In an election where more local issues took center stage, voters in Taiwan decisively supported the opposition Nationalist party in numerous key races across the self-governing island.
Tsai has frequently stated throughout her party’s campaigning that she was “opposing China and defending Taiwan.” However, according to experts, the party’s unsuccessful mayoral candidate Chen Shih-chung only briefly brought up the threat posed by the Communist Party before rapidly shifting the conversation back to local concerns.
Tsai offered her resignation on Saturday evening, a tradition after a major loss, in a short speech in which she also thanked supporters.
“I must shoulder all the responsibility,” she said. “Faced with a result like this, there are many areas that we must deeply review.”
Beijing welcomed the results as proof that the people of Taiwan overwhelmingly support peace, stability and “a good life,” with China’s Taiwan Affairs Office promising to continue its work to promote peaceful relations and to oppose foreign interference and calls for Taiwan independence.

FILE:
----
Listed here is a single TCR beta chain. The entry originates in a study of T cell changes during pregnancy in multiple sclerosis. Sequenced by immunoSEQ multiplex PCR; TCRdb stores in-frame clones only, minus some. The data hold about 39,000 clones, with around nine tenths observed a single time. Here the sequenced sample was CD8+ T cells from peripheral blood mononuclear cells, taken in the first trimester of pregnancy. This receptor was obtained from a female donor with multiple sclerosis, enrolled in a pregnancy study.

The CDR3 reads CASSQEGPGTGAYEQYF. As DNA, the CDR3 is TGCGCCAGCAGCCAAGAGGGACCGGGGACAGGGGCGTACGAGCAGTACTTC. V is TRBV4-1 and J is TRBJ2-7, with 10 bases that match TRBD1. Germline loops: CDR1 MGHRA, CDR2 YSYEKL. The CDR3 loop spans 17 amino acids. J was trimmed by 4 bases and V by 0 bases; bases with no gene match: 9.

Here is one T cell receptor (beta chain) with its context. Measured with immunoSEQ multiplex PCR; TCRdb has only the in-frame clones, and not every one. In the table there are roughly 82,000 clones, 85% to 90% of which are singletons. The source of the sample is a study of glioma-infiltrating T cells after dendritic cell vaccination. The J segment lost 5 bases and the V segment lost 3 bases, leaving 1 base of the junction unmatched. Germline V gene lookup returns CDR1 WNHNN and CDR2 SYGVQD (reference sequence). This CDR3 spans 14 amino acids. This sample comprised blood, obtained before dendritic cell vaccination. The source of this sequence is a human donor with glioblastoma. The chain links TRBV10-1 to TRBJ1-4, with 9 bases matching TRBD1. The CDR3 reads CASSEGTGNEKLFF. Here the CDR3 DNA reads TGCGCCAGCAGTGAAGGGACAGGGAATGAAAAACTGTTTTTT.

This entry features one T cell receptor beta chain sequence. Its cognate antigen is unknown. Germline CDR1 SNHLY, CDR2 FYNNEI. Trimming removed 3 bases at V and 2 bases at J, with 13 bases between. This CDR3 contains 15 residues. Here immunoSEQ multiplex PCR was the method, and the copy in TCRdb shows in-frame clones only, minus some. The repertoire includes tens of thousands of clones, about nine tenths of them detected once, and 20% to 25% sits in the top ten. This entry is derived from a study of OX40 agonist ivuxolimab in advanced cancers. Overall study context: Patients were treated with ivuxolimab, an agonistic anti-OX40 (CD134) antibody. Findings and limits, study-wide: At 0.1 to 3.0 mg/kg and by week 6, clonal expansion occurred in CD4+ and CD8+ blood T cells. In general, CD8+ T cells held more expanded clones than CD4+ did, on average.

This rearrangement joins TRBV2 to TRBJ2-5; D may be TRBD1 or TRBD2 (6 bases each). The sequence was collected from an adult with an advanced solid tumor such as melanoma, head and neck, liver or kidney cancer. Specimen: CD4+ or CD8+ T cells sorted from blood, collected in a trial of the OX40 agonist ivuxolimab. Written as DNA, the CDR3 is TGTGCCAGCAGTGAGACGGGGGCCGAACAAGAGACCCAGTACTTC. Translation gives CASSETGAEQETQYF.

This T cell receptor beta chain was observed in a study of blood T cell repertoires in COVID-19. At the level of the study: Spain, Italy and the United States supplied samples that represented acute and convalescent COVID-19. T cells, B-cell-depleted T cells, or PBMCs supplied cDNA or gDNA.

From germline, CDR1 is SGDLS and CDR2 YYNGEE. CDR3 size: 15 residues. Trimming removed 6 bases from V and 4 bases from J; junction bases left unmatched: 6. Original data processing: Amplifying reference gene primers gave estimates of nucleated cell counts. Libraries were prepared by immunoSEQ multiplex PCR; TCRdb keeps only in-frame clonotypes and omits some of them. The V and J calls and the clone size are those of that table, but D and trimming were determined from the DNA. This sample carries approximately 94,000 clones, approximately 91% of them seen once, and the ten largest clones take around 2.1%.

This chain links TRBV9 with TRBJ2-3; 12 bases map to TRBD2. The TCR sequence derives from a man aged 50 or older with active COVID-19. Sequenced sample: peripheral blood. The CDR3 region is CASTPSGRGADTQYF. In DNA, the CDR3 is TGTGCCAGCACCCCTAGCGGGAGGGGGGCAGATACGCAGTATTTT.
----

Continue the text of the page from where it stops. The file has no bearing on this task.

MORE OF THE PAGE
Despite a largely symbolic resignation, Tsai is set to remain the island’s leader until the end of her second term 2024. She won by a landslide in 2020 on promises to stand up to Beijing, but won’t be able to run again because of term limits.
Ahead of the Saturday’s vote, Tsai repeatedly described local elections as yet another “chance to show the international community Taiwan’s persistence and resolve to defend freedom and democracy,” and urged undecided voters to “please cast this vote for me, for candidates I am recommending.”
The opposition KMT also voiced its commitment to protecting the island’s freedom and democracy, but without being as confrontational with Beijing as the DPP.
While Tsai had repeatedly raised the issue of “opposing China and defending Taiwan” during the campaign, the opposition as well as her own party’s candidates focused instead on local problems such as air pollution, traffic issues and the island’s handling of the Covid-19 pandemic.
Taiwan has governed itself since nationalist forces led by Chiang Kai-shek fled to the island in 1949, after they lost a civil war to the Communists. Beijing’s position is that Taiwan is an integral part of China the so-called ‘One China’ policy and that China “will inevitably be reunified.”
The 20th National Congress of the Communist Party last month enshrined the opposition to Taiwanese separatism in the patry’s constitution, after re-electing Chinese leader Xi Jinping for a third term. The Chinese president said that while Beijing seeks “peaceful reunification” with the island, he could not “promise to give up the use of force” and reserves the option “to take all necessary measures.”